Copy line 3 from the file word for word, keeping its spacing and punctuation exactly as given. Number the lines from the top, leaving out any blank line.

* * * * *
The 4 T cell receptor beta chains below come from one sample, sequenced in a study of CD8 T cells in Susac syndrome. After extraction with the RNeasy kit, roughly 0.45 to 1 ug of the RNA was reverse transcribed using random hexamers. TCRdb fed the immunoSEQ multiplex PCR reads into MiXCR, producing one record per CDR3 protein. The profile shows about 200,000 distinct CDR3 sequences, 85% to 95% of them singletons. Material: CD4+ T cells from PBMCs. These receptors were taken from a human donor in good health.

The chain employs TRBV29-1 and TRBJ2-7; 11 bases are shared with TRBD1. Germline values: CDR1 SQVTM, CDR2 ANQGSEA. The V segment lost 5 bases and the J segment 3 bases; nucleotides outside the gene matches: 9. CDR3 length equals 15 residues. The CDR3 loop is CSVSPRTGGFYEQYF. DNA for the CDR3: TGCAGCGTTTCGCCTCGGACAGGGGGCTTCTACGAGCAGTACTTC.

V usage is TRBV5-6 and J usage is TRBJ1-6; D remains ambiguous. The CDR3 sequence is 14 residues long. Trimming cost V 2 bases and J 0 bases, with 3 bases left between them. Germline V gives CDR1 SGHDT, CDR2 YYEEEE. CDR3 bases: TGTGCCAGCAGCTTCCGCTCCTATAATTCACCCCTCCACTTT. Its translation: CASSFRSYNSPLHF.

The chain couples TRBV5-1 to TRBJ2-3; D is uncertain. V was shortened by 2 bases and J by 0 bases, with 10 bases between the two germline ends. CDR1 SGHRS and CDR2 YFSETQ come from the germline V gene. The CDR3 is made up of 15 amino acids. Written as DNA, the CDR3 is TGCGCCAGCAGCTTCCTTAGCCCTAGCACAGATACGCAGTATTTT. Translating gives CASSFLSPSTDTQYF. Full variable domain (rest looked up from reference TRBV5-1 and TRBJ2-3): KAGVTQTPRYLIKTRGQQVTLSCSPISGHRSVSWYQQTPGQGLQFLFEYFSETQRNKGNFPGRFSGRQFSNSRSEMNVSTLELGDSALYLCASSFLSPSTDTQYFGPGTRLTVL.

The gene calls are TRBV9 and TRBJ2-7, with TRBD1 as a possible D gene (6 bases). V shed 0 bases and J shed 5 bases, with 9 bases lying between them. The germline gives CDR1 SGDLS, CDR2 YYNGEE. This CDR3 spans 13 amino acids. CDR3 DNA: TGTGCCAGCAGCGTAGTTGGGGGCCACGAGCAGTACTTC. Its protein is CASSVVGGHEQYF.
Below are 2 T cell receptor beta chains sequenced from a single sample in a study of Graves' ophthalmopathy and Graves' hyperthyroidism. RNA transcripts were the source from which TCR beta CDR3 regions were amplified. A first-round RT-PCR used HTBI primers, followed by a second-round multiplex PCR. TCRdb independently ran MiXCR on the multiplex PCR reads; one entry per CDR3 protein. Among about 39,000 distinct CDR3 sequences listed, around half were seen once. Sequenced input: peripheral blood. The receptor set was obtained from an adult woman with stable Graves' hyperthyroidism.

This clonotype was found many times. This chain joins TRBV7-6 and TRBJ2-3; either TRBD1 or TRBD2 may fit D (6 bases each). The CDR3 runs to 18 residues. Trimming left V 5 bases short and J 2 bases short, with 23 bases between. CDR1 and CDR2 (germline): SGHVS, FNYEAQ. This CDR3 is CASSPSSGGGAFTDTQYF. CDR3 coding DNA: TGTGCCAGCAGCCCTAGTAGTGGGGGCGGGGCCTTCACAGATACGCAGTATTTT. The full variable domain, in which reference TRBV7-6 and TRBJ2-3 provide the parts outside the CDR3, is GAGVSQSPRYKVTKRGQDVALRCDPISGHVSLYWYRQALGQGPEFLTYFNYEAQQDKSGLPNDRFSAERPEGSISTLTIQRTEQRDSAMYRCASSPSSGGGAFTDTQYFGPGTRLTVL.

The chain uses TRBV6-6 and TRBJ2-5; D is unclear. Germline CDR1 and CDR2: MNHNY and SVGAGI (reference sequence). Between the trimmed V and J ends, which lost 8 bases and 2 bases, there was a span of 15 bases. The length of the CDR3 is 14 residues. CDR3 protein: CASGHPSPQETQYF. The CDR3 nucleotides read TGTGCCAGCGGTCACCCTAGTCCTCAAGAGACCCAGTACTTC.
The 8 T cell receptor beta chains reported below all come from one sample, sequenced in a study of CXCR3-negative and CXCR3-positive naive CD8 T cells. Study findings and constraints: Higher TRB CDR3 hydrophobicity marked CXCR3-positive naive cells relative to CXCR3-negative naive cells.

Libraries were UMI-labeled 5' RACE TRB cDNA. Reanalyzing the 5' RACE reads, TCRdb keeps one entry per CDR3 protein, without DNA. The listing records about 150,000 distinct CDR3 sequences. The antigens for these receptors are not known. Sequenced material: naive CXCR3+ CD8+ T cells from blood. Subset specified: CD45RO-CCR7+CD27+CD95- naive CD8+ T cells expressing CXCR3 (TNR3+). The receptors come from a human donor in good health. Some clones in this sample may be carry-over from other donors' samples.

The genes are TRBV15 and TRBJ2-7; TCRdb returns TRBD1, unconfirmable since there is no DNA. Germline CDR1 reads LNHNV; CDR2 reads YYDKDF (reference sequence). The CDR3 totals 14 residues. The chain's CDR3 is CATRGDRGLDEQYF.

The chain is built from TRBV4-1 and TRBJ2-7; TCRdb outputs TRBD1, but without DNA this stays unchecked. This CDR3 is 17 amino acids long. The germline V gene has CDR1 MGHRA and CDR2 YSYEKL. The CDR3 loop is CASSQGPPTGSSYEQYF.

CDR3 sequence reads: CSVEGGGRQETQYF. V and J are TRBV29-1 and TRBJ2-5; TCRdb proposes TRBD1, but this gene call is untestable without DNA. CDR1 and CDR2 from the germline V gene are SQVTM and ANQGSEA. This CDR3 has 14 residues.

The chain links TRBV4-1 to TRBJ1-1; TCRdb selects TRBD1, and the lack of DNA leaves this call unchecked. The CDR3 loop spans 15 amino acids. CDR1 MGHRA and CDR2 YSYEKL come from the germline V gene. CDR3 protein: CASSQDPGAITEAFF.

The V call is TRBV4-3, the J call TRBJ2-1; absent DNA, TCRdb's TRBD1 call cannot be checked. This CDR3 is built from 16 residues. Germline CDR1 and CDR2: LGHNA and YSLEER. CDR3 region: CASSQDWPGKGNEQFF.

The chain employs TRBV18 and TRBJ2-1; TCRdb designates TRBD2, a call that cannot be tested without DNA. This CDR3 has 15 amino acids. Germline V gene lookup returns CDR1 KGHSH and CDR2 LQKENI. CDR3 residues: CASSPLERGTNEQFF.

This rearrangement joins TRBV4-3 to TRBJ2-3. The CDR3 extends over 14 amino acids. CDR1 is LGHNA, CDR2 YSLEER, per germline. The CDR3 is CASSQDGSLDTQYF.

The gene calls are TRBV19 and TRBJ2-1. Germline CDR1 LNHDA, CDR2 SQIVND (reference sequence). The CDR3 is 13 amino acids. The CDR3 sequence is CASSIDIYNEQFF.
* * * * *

V usage is TRBV5-6 and J usage is TRBJ1-6; D remains ambiguous. The CDR3 sequence is 14 residues long. Trimming cost V 2 bases and J 0 bases, with 3 bases left between them. Germline V gives CDR1 SGHDT, CDR2 YYEEEE. CDR3 bases: TGTGCCAGCAGCTTCCGCTCCTATAATTCACCCCTCCACTTT. Its translation: CASSFRSYNSPLHF.